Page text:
Gone Fishin'


I'm not actively blogging here anymore. But if you got here because you were searching for something about bikes, you might want to check out my latest project, Vermont Goldsprints. In summer of 2014, I bought a used goldsprints racing setup and have made it a mission to get more bikes in more people's faces by putting on fun races in unexpected places. Come join me!


In Summary

I've been thinking lately about where I've ended up and the relative infrequency of my activity on this blog. When I started re-turn in 2005, I was newly married and about to move out of my in-law's Cape Cod basement, where I had hunkered down for an agonizing summer of temp work and deciding not to go back to Vermont Law in the fall.

I had no presence on any social network and Kate and I were about to strike out across the country to a place we had never been, to start a whole new life together with no idea of what we would do for work, how we would make out new home together, or where we might end up. There was a point in Missoula early on where I took out a new credit card just so we could put one more month's rent on it, just to see if that would buy us enough time to find jobs. I can't even fathom that sort of instability today.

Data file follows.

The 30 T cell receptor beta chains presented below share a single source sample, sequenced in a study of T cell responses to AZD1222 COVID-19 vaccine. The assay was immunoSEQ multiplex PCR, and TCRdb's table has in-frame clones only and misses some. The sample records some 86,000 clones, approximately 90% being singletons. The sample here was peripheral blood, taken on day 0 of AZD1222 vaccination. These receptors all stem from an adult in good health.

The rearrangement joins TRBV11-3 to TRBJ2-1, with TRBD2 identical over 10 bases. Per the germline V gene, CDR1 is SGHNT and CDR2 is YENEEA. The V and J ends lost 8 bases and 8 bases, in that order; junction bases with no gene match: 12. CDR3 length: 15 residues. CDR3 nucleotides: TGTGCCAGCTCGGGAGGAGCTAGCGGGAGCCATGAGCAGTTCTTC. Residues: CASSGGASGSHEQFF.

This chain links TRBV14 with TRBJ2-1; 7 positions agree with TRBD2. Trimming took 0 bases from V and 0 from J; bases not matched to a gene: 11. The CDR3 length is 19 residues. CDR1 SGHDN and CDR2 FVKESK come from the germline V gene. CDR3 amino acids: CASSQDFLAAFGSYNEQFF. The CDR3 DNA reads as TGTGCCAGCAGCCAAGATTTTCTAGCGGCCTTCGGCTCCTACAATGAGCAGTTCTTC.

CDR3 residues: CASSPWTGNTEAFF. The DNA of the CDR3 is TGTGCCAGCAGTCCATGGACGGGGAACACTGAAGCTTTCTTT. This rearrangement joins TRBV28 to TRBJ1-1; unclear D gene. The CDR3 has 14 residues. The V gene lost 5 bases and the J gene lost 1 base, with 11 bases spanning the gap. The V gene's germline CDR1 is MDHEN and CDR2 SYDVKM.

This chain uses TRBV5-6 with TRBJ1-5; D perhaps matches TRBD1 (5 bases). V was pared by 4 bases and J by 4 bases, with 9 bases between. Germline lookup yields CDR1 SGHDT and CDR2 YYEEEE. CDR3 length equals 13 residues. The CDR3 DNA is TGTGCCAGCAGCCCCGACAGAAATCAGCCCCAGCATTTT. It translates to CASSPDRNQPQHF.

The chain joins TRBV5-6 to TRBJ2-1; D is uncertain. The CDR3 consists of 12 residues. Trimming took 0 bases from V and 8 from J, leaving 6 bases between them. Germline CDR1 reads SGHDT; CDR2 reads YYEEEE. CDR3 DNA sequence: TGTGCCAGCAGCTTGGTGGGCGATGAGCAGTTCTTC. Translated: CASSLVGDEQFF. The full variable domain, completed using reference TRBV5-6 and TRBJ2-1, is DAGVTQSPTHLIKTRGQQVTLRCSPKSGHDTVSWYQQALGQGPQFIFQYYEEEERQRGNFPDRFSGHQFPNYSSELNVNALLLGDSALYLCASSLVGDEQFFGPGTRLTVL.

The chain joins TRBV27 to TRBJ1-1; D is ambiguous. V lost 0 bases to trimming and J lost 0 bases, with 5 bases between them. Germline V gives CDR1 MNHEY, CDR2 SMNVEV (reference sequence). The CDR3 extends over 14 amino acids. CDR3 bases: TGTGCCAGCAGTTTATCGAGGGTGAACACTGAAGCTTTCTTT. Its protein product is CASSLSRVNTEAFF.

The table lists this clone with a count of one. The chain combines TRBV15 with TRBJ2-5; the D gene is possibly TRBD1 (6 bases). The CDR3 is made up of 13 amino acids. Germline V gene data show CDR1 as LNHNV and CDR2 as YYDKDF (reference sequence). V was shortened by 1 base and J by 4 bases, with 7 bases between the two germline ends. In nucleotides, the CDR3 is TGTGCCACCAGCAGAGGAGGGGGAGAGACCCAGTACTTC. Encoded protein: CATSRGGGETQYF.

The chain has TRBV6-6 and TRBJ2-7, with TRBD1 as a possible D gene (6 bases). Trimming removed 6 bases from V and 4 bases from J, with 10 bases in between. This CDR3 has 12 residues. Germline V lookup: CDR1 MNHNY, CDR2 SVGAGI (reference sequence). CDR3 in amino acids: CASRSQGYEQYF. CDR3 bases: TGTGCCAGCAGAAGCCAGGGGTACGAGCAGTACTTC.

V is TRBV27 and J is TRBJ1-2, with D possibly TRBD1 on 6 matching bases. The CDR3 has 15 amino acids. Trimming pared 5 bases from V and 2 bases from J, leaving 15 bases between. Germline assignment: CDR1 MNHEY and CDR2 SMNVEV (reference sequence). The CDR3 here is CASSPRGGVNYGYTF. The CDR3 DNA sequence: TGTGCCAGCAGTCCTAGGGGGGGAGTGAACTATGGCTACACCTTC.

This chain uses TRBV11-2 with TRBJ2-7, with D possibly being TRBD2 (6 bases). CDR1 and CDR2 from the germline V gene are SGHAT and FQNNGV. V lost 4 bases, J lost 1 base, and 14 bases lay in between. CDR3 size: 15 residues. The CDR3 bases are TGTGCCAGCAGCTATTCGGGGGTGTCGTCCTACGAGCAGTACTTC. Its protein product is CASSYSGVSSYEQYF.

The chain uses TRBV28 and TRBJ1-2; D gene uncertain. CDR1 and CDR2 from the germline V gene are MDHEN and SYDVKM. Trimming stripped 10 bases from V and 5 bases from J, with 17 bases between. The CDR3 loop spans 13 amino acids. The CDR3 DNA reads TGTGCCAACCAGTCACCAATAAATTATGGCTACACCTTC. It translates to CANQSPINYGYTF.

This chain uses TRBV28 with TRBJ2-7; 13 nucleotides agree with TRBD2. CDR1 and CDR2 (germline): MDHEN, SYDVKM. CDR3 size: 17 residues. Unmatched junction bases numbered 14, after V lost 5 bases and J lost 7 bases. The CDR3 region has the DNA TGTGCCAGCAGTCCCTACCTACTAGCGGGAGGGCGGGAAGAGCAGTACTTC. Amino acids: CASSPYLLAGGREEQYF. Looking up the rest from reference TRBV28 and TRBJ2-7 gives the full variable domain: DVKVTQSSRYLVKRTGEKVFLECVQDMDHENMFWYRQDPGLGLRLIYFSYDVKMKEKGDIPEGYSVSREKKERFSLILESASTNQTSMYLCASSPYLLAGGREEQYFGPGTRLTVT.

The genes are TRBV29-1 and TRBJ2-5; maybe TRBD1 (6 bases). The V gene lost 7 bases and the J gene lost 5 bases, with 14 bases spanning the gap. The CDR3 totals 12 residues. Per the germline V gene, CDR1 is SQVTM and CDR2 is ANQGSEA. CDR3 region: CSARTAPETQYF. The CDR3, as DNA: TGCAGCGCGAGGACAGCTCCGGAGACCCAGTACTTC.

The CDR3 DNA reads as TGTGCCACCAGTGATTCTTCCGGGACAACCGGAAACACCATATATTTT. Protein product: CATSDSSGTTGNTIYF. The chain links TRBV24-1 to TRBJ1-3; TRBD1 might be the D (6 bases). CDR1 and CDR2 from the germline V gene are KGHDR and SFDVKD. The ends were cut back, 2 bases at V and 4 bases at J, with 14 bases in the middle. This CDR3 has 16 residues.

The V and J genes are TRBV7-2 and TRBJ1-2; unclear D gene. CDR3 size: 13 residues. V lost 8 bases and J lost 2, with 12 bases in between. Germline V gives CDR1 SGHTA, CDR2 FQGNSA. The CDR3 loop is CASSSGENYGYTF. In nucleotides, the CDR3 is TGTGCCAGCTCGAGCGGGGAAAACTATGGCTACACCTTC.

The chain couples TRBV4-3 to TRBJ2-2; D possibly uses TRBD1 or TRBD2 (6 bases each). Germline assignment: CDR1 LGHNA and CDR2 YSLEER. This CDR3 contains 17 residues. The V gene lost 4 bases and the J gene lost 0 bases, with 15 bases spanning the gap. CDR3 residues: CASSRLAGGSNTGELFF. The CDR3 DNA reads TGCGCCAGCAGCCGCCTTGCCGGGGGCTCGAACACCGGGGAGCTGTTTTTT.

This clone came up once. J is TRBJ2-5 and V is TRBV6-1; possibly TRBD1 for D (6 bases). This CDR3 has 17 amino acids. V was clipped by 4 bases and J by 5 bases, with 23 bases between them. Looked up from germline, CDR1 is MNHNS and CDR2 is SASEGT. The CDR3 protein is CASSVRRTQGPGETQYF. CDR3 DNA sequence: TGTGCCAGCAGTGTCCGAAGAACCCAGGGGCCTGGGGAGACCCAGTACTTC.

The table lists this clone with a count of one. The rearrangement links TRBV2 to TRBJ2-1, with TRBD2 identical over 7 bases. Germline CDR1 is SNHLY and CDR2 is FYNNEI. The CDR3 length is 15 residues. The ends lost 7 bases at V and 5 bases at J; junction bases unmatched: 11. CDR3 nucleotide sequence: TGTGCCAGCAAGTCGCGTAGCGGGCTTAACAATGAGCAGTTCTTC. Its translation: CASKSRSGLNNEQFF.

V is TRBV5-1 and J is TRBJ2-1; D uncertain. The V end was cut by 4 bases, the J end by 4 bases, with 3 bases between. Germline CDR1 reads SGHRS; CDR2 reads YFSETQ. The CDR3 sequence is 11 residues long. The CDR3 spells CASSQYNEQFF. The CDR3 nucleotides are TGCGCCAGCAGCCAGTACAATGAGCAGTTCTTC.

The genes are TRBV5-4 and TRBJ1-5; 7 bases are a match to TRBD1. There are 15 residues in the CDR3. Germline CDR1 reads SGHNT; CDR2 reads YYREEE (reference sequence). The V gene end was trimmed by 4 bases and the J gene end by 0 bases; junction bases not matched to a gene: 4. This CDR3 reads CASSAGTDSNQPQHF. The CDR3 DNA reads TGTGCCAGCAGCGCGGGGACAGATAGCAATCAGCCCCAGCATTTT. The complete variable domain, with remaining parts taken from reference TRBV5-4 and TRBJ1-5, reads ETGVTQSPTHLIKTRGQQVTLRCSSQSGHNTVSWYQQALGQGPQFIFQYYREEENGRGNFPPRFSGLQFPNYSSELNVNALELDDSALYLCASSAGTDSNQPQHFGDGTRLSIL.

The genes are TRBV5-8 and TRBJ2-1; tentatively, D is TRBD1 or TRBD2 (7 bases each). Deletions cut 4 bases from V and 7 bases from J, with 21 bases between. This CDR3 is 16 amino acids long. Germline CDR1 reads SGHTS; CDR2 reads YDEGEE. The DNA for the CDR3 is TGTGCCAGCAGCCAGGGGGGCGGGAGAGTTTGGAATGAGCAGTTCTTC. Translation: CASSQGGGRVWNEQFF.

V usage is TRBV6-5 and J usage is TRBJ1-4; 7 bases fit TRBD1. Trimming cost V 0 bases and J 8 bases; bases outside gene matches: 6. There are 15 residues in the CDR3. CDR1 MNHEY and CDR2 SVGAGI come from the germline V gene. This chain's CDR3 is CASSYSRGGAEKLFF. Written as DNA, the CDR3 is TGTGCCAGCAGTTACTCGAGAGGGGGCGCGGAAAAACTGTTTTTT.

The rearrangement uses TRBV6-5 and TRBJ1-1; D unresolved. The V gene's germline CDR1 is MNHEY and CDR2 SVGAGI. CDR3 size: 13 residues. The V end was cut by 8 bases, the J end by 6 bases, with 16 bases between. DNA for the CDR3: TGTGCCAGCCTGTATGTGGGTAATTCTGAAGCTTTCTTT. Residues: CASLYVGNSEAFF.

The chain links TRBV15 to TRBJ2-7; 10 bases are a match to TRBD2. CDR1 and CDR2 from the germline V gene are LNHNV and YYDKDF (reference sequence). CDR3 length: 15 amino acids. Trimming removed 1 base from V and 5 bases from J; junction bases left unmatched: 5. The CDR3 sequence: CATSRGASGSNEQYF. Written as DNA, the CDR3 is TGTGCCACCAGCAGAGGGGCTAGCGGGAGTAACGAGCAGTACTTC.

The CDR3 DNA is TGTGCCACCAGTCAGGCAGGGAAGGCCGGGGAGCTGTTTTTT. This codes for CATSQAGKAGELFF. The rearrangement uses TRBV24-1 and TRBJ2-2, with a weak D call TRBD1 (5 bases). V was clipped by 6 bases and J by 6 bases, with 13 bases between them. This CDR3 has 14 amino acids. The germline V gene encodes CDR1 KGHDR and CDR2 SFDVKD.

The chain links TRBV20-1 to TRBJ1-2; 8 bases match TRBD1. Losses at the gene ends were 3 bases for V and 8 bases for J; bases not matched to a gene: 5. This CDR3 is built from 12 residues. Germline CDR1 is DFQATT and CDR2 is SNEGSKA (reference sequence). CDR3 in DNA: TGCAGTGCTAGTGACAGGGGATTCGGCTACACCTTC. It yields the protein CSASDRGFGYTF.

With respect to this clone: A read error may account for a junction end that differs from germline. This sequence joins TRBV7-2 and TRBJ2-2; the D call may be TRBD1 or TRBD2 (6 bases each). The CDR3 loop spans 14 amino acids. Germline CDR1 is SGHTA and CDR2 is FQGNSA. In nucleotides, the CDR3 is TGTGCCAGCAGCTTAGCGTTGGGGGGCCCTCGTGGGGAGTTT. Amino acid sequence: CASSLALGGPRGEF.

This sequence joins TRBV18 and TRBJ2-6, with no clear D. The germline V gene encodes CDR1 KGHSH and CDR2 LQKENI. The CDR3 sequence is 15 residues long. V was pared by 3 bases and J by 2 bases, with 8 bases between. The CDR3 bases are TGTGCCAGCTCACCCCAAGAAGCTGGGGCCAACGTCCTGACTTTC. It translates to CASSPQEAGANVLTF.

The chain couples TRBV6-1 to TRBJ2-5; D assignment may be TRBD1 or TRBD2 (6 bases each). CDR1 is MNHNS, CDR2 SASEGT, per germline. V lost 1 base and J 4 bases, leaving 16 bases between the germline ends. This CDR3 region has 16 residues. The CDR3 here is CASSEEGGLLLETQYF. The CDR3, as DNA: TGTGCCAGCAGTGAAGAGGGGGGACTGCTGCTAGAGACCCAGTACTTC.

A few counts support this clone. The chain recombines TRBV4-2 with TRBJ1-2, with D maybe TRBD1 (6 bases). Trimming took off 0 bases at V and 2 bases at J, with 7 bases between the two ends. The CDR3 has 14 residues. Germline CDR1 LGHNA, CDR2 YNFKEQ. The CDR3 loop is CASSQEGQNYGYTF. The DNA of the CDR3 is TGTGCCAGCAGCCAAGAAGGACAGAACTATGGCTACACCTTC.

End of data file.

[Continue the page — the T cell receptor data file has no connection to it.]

This blog has seen me through that cross-country move and back again, through the birth of a son and the death of old friends. I've journeyed into the world of my in-through-the-trapdoor career of land use planning and I have evolved  from bicycle owner to bicycle commuter to bicycle/pedestrian advocate. I've lost 50 pounds and bought a house.  I've started side projects for bicycles and poetry. I don't have to write paragraphs and import photos here for people to find me if they want to. My Google Analytics account tells me that almost everybody who comes here is looking to find out more about one of my bikes or if that Whole Foods is ever coming to South Burlington, anyway. Anybody who was trying to find me has certainly done so by now.